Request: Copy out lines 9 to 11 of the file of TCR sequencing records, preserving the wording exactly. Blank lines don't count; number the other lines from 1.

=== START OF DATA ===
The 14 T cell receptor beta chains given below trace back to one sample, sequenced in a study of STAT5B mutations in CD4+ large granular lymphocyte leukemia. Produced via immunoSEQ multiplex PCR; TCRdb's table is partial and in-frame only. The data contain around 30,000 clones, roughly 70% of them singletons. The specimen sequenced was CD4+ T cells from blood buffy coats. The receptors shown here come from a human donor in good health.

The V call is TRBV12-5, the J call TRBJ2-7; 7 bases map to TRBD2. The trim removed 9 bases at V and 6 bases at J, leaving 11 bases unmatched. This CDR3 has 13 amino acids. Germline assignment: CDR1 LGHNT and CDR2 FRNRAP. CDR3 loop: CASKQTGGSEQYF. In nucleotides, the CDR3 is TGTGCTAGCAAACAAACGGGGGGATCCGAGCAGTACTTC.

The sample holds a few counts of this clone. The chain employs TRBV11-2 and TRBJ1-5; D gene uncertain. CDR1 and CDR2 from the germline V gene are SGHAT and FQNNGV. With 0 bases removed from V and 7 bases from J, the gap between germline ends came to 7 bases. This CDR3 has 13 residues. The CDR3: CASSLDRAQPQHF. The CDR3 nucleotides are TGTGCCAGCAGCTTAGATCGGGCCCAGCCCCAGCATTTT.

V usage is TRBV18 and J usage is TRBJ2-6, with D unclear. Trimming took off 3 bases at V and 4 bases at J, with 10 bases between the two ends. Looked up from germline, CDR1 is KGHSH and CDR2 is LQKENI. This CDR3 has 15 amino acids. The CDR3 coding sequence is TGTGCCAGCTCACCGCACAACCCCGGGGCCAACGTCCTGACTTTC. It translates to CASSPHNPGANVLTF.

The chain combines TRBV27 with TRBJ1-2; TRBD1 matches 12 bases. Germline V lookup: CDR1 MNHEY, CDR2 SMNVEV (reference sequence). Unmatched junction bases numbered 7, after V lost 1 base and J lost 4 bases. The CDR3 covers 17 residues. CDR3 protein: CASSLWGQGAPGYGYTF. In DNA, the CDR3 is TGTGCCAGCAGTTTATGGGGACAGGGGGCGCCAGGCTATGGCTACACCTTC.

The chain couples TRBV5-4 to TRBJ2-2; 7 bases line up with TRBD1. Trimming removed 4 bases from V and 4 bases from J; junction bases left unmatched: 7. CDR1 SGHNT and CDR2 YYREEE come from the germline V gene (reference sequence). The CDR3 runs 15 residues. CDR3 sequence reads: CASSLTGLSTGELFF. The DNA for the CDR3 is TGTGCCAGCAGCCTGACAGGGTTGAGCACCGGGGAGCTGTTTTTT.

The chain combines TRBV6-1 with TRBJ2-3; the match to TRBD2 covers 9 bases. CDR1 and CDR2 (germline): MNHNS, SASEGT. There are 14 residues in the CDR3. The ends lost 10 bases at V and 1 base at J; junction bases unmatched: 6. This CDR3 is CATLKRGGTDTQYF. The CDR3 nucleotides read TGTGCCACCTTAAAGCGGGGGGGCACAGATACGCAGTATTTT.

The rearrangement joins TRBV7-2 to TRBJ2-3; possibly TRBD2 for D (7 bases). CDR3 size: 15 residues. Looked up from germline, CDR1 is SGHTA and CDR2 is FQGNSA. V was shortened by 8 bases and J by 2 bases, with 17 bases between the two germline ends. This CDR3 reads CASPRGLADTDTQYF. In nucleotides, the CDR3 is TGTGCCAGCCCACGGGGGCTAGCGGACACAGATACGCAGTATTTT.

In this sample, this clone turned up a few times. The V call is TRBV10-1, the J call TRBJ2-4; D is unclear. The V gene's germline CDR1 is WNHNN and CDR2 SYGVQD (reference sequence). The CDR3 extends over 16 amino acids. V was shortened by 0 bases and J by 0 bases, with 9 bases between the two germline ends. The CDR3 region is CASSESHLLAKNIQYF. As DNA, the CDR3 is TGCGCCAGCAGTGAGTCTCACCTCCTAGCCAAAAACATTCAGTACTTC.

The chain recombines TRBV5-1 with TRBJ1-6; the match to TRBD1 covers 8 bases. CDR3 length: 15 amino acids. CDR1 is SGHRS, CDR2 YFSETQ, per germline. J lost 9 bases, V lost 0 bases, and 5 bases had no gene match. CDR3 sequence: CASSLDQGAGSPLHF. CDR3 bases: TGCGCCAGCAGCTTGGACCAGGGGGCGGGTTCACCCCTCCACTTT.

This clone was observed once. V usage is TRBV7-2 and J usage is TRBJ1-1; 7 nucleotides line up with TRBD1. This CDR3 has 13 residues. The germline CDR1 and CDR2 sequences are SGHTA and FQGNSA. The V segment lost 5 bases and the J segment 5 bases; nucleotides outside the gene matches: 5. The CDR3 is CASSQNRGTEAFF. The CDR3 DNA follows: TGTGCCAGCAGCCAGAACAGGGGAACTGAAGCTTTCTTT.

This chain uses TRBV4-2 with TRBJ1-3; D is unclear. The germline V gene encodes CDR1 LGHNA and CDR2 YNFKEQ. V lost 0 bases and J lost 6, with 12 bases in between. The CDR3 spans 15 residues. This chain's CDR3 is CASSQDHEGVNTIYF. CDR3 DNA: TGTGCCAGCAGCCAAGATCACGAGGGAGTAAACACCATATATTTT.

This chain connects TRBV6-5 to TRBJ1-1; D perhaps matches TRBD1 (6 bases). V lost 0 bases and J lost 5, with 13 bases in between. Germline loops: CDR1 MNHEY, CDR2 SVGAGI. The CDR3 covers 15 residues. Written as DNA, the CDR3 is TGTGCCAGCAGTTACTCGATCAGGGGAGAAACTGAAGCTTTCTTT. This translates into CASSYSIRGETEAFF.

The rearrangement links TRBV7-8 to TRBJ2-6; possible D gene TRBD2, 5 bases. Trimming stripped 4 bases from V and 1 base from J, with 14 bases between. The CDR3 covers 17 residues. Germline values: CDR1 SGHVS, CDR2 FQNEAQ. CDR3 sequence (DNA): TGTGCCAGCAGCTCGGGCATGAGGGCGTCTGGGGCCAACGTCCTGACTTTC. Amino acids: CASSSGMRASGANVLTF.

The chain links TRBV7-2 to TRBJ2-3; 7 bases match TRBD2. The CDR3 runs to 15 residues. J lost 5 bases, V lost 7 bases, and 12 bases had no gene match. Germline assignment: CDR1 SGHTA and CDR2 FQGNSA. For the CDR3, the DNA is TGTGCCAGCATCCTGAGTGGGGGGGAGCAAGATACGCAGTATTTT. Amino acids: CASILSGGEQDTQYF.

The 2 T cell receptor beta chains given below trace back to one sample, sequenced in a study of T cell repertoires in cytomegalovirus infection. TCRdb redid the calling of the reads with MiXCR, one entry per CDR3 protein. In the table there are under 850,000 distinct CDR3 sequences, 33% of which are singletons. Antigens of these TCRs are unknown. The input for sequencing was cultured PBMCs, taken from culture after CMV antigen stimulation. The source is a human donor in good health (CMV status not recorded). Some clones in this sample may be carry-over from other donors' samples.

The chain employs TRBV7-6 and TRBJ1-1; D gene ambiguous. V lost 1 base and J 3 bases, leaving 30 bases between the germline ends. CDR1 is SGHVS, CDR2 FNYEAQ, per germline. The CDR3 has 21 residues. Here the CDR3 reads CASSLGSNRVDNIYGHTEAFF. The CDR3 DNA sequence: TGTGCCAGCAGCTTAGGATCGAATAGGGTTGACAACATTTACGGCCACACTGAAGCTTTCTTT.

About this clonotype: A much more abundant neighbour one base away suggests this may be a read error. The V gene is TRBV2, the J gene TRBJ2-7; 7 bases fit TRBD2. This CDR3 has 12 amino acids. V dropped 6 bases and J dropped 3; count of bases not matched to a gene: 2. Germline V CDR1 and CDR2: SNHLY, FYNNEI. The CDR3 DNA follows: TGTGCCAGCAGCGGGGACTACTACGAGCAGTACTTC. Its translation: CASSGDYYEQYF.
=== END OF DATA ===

In this sample, this clone turned up a few times. The V call is TRBV10-1, the J call TRBJ2-4; D is unclear. The V gene's germline CDR1 is WNHNN and CDR2 SYGVQD (reference sequence). The CDR3 extends over 16 amino acids. V was shortened by 0 bases and J by 0 bases, with 9 bases between the two germline ends. The CDR3 region is CASSESHLLAKNIQYF. As DNA, the CDR3 is TGCGCCAGCAGTGAGTCTCACCTCCTAGCCAAAAACATTCAGTACTTC.

The chain recombines TRBV5-1 with TRBJ1-6; the match to TRBD1 covers 8 bases. CDR3 length: 15 amino acids. CDR1 is SGHRS, CDR2 YFSETQ, per germline. J lost 9 bases, V lost 0 bases, and 5 bases had no gene match. CDR3 sequence: CASSLDQGAGSPLHF. CDR3 bases: TGCGCCAGCAGCTTGGACCAGGGGGCGGGTTCACCCCTCCACTTT.

This clone was observed once. V usage is TRBV7-2 and J usage is TRBJ1-1; 7 nucleotides line up with TRBD1. This CDR3 has 13 residues. The germline CDR1 and CDR2 sequences are SGHTA and FQGNSA. The V segment lost 5 bases and the J segment 5 bases; nucleotides outside the gene matches: 5. The CDR3 is CASSQNRGTEAFF. The CDR3 DNA follows: TGTGCCAGCAGCCAGAACAGGGGAACTGAAGCTTTCTTT.